Parent Child Relationships In Frankenstein Essay

1346 Words 6 Pages
Individuals carry a great responsibility as they start to expand their families and become parents. Parents are expected to instill morals, guide children through the early stages of life, befriend their children, and support their children through the rollercoaster of life. Unfortunately, some parents neglect these expectations, potentially affecting children by leaving them abandoned and closed-off to the world . In Mary Shelley’s Gothic novel Frankenstein, Shelley examines parent-child conflicts relationships, between both the Frankenstein family and between Victor Frankenstein and the Creature to illustrate the struggles of living with a distant and uninvolved parent can inflict on an individual.
How the Frankensteins raise their children
…show more content…
Parents are expected to love their children unconditionally, something Frankenstein fails to do. Upon creating the creature, Frankenstein exclaims “[He] beheld the wretch - the miserable monster,” and calls the Creature a “demoniacal corpse” (Shelley 44). The hate towards the Creature upon his birth is completely obnoxious. Newborns are supposed to receive as much social interaction from their parents as possible. This welcomeness to the world shows the child that they are loved, but rather than giving his newborn the attention the Creature deserves, Frankenstein decides to insult his child and abandon the Creature instead of dealing with his new responsibility properly. Frankenstein’s course of action is arguably due to his parent’s emphasis on beauty early in the book and the detachment he experienced throughout his childhood from his parents.Nonetheless, Frankenstein’s refusal to be the father he has to be is absolutely atrocious. Just because the Creature does not meet Frankenstein’s beauty standards he decides to leave the Creature, his son, as a social outcast, longing for communication and love from others around him. Later the Creature successfully saves a drowning girl out of the goodness of his heart, but because of his appearance, is shot in the shoulder. The Creature understandably has a fit of rage, “This was then the reward of [the Creature’s] benevolence! … [He] vowed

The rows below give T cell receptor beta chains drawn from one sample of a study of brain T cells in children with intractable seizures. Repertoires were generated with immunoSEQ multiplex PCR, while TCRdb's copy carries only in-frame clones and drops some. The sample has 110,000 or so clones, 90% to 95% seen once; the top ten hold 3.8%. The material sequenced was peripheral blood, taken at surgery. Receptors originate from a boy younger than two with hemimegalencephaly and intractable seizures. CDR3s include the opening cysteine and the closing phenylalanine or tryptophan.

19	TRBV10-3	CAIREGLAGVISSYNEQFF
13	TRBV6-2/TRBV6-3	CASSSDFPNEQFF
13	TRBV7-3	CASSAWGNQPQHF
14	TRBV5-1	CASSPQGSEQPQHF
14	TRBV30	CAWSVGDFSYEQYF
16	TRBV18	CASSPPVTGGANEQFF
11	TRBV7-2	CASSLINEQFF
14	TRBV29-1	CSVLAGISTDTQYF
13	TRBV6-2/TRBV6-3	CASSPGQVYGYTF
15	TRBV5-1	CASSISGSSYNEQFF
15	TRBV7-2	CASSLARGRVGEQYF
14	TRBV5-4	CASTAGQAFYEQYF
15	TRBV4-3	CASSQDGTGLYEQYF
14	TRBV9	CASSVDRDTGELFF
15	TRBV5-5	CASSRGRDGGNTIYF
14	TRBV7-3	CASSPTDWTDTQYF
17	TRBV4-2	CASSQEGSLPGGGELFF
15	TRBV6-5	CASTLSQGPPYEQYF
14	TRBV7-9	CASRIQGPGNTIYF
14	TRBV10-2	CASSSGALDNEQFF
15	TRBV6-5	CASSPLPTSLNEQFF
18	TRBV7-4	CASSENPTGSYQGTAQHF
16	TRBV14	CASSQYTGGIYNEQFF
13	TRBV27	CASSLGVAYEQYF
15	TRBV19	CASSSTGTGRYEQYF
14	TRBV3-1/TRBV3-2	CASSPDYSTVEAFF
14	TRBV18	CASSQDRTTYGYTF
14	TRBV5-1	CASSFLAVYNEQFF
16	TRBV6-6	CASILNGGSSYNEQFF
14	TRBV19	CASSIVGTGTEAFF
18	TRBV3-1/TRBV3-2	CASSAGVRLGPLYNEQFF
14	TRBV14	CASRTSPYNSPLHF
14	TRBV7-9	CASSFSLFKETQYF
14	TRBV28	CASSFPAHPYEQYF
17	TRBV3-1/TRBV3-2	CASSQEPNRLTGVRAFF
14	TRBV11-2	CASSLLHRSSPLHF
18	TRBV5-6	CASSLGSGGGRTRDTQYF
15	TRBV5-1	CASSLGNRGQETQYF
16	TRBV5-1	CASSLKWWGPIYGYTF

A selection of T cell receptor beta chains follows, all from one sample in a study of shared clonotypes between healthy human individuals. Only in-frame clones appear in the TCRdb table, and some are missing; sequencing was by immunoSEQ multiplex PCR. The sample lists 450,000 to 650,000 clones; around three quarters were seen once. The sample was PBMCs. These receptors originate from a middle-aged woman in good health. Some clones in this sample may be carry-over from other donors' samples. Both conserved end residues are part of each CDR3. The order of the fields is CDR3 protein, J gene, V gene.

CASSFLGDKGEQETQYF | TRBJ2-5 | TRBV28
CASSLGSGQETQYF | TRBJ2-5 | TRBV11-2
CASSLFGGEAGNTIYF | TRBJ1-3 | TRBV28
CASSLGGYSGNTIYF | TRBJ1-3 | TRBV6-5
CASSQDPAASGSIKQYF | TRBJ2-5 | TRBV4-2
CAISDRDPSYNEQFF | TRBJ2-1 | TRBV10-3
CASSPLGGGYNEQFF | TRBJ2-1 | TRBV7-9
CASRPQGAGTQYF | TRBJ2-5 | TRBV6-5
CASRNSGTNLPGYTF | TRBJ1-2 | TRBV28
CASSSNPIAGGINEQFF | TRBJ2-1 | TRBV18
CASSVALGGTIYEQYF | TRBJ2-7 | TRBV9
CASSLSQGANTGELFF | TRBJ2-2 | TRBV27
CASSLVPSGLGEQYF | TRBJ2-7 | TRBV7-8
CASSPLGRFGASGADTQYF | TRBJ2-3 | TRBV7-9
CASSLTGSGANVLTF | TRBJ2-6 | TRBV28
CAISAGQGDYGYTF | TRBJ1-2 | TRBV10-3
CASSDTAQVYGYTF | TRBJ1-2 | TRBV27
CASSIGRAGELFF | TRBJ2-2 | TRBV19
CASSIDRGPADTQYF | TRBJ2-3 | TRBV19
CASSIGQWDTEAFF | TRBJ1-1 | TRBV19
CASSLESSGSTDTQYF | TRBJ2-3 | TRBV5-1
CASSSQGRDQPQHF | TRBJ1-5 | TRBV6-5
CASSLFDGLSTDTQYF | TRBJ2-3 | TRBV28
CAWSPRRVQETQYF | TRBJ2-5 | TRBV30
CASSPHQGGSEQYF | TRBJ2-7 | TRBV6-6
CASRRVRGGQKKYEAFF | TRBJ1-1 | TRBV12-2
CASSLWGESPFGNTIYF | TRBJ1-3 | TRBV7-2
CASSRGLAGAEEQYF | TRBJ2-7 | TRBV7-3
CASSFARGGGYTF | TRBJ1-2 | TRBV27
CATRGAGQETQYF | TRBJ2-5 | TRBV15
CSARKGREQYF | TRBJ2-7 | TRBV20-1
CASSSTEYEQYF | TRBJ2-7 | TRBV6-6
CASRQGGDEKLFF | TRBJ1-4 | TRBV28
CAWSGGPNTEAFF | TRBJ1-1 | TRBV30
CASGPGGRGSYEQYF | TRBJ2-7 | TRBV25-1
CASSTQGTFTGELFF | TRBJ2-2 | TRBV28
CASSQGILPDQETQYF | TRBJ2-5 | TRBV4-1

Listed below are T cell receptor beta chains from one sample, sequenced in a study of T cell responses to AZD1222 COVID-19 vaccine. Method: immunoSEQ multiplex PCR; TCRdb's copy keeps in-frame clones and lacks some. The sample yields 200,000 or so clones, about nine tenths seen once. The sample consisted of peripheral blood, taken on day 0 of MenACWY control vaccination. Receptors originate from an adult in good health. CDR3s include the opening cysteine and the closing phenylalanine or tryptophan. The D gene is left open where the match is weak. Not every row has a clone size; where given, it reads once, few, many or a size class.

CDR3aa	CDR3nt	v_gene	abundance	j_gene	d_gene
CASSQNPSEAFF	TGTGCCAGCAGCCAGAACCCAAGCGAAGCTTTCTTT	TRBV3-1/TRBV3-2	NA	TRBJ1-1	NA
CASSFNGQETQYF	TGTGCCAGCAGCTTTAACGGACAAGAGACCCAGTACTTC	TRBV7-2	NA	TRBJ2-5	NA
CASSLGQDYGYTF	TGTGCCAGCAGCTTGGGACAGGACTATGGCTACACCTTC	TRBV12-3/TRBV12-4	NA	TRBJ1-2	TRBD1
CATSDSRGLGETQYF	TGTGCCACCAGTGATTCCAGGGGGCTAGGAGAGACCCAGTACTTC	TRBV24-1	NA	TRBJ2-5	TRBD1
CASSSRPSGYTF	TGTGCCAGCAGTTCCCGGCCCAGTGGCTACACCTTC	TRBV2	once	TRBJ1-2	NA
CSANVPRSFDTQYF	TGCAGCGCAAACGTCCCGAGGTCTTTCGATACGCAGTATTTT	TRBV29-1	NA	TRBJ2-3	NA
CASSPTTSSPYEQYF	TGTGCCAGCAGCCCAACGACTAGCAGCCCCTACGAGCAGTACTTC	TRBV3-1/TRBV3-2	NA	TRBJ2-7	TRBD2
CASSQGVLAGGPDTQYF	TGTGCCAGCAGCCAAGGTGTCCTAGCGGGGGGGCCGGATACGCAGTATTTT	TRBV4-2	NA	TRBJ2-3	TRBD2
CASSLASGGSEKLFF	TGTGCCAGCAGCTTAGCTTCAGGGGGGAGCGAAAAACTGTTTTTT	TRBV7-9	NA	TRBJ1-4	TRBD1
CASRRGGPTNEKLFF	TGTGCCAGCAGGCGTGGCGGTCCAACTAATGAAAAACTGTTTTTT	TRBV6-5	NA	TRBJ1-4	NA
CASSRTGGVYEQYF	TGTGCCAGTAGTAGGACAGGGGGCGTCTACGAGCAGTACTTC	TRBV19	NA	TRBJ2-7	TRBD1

Related Documents